To our knowledge, there have been no studies demonstrating the presence of hemopexin in tears. We have shown for the first time a correlation between the elevation of hemopexin concentrations in tears and the clinical severity of VKC. Linear regression analysis demonstrated the significant correlation shown in Figure 2. With increased clinical severity, there were more corneal complications and more pathologic changes on the conjunctiva and limbus. Elevated concentrations of hemopexin in tears could be attributed to further breakdown of the ocular surface, increased vascular permeability from the circulation, or both of these mechanisms. The correlation of hemopexin with clinical severity could be a potential biomarker for disease diagnosis and monitoring.
Tears are produced from various sources, such as acinar cells of lacrimal glands, goblet cells, and meibomian glands. Further localization of the source of hemopexin led us to conduct immunohistochemical studies in animals. The negative results of hemopexin staining in lacrimal glands, meibomian glands, and goblet cells indicate that hemopexin may not be released from tear-secreting structures. The positive results of macrophage hemopexin immunostaining in the connective tissue of eyelids in healthy animals (Figure 3H) and the ocular surface of patients with VKC (Figure 4) suggest a possible systemic source of hemopexin. Similarly, various antimicrobial tear proteins are promptly delivered by circulating neutrophils to sites of microbial invasion.24 In particular, lactoferrin is an iron-scavenging transferrin protein that has antimicrobial activity via its high affinity with iron and can modulate the ability and aggregation of bacteria and inhibit both bacteria and viruses. The recruitment and release of hemopexin in the tear film from circulating neutrophils require further characterization.
We have also used impression cytology to demonstrate the presence of hemopexin in immunocytochemical studies on the conjunctiva of patients with VKC. Hemopexin is found in the cytoplasm of conjunctival epithelial cells and in macrophages in impression cytology samples (Figure 4). Furthermore, animal models of chronic allergic keratoconjunctivitis confirmed the pathologic role of hemopexin in VKC, as hemopexin can induce ocular pathologic changes in patients with VKC and mediate excessive macrophage infiltration and necrosis in affected conjunctiva (Figure 5). In our challenge test in mice, hemopexin reproduced similar conjunctival changes as in humans, but such pathologic changes were not observed in SRW-induced allergic keratoconjunctivitis. To test the specificity of hemopexin in VKC, tear hemopexin concentrations in other types of conjunctivitis can be measured in future studies. At this stage, it is still unclear whether increased hemopexin and macrophages in conjunctival epithelium are a primary or secondary result of the disease. Further detailed experiments, including cellular and molecular studies, are necessary to determine the source of hemopexin and how it interacts with other inflammatory proteins. Although the late-phase reactions of hemopexin on the ocular surface of animals may not reflect the local immune reaction of hemopexin in humans with VKC, the hemopexin sensitization study confirmed its direct allergic effects on the ocular surface and furthered our understanding of the pathogenesis and corneal complications of VKC.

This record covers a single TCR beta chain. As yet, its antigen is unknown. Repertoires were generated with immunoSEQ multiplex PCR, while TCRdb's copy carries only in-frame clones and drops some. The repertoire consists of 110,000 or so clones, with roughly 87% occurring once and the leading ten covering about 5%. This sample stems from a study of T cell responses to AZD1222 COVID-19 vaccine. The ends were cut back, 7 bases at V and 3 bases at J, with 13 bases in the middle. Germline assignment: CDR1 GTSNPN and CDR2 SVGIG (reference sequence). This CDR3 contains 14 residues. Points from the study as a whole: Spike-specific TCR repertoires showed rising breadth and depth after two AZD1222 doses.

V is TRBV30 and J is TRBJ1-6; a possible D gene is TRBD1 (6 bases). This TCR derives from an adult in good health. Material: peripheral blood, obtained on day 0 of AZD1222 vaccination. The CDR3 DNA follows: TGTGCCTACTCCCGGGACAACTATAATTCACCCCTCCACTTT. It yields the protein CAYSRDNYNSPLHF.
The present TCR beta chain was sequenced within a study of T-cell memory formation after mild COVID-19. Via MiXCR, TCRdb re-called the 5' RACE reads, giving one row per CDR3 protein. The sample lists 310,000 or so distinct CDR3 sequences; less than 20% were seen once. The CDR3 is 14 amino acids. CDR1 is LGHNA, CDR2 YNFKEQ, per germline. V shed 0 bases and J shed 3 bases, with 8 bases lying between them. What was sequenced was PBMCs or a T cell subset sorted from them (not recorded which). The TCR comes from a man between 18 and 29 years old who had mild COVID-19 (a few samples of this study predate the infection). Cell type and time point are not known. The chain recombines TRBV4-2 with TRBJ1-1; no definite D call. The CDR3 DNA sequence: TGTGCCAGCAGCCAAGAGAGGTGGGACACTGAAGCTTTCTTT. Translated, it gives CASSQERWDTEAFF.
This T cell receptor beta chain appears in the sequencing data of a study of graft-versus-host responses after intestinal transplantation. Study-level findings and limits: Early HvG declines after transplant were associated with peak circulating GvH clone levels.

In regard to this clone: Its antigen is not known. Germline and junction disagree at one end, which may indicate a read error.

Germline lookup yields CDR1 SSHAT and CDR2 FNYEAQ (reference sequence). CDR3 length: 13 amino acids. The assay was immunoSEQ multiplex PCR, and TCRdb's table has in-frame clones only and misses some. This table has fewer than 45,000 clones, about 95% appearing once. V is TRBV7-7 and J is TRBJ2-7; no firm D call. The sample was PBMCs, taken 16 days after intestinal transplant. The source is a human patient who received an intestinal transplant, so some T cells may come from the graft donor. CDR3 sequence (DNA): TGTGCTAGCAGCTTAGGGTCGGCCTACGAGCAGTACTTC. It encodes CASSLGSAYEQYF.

Most tissues need protection from iron- and heme-mediated oxidative damage. The liver, for example, expresses both transferrin and hemopexin as extracellular protection against toxic radical oxygen intermediate–inducing effects of iron and heme, respectively.16,21 With the presence of the blood-retinal barrier, these protective proteins may be too slow and the levels may be too low to prevent damage. Thus, local production of hemopexin and haptoglobin by the photoreceptors and ganglion cells is necessary. Baumann and Gauldie25 suggested that production of such acute-phase proteins is mediated via IL-1 and IL-6 in rat hepatocytes. On the ocular surface, a similar mechanism is possible for protection against iron- and heme-mediated toxic effects. There could be local production and an increase from the circulation during inflammation. Increases of IL-1, IL-4, and IL-5 in tear film have been found in other studies and in our current tear proteomic profiling; IL-4 was also increased in tears in VKC.3,26- 28 The cytokine IL-4 induces differentiation of naive helper T cells to TH2 cells. Upon activation by IL-4, TH2 cells subsequently produce additional IL-4. Understanding how hemopexin interacts with these interleukins at the ocular surface is important for understanding the pathogenesis of VKC.
Correspondence: Chi Pui Pang, DPhil, Department of Ophthalmology and Visual Sciences, The Chinese University of Hong Kong, 3/F Hong Kong Eye Hospital, 147K Argyle St, Kowloon, Hong Kong (email@example.com) and Chi Chiu Wang, MD, PhD, MRSC, Department of Obstetrics and Gynaecology, The Chinese University of Hong Kong, 1/F Prince of Wales Hospital, Shatin, New Territories, Hong Kong (firstname.lastname@example.org).
Submitted for Publication: August 3, 2010; final revision received October 10, 2010; accepted October 13, 2010.
Financial Disclosure: None reported
Funding/Support: This study was supported in part by Li Ka Shing Foundation.
Additional Contributions: Kent Tsang, PhD, from the Bone Marrow Transfusion Unit, Department of Anatomical and Cellular Pathology, Prince of Wales Hospital, Shatin, Hong Kong, provided expert examination and advice on impression cytology and additional hematologic characterization.